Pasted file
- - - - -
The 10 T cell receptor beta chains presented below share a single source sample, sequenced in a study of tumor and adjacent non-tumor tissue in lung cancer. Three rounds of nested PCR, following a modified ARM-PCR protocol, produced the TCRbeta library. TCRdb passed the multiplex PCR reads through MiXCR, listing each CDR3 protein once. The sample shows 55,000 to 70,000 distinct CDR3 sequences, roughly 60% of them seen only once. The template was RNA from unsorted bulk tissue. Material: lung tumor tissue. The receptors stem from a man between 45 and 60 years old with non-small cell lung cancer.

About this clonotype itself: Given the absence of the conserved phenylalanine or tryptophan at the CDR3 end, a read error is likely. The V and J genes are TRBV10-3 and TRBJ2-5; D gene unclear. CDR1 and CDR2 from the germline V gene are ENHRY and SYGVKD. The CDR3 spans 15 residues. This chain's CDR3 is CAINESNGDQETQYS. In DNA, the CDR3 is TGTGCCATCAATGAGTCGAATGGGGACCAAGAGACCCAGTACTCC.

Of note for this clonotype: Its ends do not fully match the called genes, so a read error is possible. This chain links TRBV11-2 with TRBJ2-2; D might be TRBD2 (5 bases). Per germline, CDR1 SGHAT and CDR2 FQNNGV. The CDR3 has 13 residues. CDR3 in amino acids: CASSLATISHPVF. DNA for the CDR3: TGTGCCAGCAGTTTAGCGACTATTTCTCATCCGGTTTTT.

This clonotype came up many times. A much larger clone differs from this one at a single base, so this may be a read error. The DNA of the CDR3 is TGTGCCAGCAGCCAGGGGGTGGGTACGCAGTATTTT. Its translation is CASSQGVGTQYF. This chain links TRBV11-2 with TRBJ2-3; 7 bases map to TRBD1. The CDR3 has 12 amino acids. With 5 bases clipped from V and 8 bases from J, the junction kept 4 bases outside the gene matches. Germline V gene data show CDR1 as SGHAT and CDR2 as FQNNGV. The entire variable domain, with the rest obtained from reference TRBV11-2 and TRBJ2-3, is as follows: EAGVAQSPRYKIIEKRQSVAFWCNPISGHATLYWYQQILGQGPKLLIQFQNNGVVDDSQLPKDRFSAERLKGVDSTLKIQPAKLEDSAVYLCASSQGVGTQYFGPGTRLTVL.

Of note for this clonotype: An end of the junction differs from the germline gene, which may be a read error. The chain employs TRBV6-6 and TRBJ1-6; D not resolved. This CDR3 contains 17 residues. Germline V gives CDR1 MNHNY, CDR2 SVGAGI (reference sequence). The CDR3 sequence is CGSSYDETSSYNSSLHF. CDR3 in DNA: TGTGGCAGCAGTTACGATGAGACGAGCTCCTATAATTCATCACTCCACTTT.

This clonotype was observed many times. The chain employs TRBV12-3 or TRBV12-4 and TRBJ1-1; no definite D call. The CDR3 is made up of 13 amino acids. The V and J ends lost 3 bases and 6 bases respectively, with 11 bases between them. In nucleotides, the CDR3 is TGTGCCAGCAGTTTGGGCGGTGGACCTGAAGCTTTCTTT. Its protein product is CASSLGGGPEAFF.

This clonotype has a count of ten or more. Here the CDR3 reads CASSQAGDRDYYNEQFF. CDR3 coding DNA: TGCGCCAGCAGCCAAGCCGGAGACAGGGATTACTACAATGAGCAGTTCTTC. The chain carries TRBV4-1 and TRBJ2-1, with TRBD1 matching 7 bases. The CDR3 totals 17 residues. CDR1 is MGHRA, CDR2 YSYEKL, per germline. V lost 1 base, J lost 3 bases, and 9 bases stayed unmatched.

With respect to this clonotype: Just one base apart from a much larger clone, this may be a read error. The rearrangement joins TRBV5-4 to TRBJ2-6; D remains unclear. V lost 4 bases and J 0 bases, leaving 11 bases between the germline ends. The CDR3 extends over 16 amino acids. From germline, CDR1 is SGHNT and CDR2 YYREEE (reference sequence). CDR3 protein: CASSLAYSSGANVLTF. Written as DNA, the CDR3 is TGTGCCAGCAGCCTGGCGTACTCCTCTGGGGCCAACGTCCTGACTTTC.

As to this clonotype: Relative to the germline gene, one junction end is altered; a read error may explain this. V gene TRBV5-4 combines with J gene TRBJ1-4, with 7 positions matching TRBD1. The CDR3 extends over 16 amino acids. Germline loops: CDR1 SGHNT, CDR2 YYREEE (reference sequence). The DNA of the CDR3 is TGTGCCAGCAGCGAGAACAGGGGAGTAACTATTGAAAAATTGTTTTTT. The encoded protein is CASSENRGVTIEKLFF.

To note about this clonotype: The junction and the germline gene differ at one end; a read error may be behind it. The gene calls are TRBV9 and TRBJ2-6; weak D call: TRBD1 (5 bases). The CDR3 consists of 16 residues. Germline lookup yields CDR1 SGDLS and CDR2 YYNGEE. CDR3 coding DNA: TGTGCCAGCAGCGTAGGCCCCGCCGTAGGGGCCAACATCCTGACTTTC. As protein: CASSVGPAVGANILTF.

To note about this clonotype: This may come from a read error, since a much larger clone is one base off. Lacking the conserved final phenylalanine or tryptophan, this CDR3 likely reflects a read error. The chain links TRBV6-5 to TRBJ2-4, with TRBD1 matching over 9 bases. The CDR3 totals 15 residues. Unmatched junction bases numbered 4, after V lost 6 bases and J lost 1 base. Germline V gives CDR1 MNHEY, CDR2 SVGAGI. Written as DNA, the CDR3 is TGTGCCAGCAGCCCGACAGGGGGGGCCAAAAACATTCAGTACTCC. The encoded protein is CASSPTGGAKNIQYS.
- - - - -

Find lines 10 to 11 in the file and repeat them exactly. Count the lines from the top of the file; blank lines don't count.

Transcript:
To note about this clonotype: The junction and the germline gene differ at one end; a read error may be behind it. The gene calls are TRBV9 and TRBJ2-6; weak D call: TRBD1 (5 bases). The CDR3 consists of 16 residues. Germline lookup yields CDR1 SGDLS and CDR2 YYNGEE. CDR3 coding DNA: TGTGCCAGCAGCGTAGGCCCCGCCGTAGGGGCCAACATCCTGACTTTC. As protein: CASSVGPAVGANILTF.

To note about this clonotype: This may come from a read error, since a much larger clone is one base off. Lacking the conserved final phenylalanine or tryptophan, this CDR3 likely reflects a read error. The chain links TRBV6-5 to TRBJ2-4, with TRBD1 matching over 9 bases. The CDR3 totals 15 residues. Unmatched junction bases numbered 4, after V lost 6 bases and J lost 1 base. Germline V gives CDR1 MNHEY, CDR2 SVGAGI. Written as DNA, the CDR3 is TGTGCCAGCAGCCCGACAGGGGGGGCCAAAAACATTCAGTACTCC. The encoded protein is CASSPTGGAKNIQYS.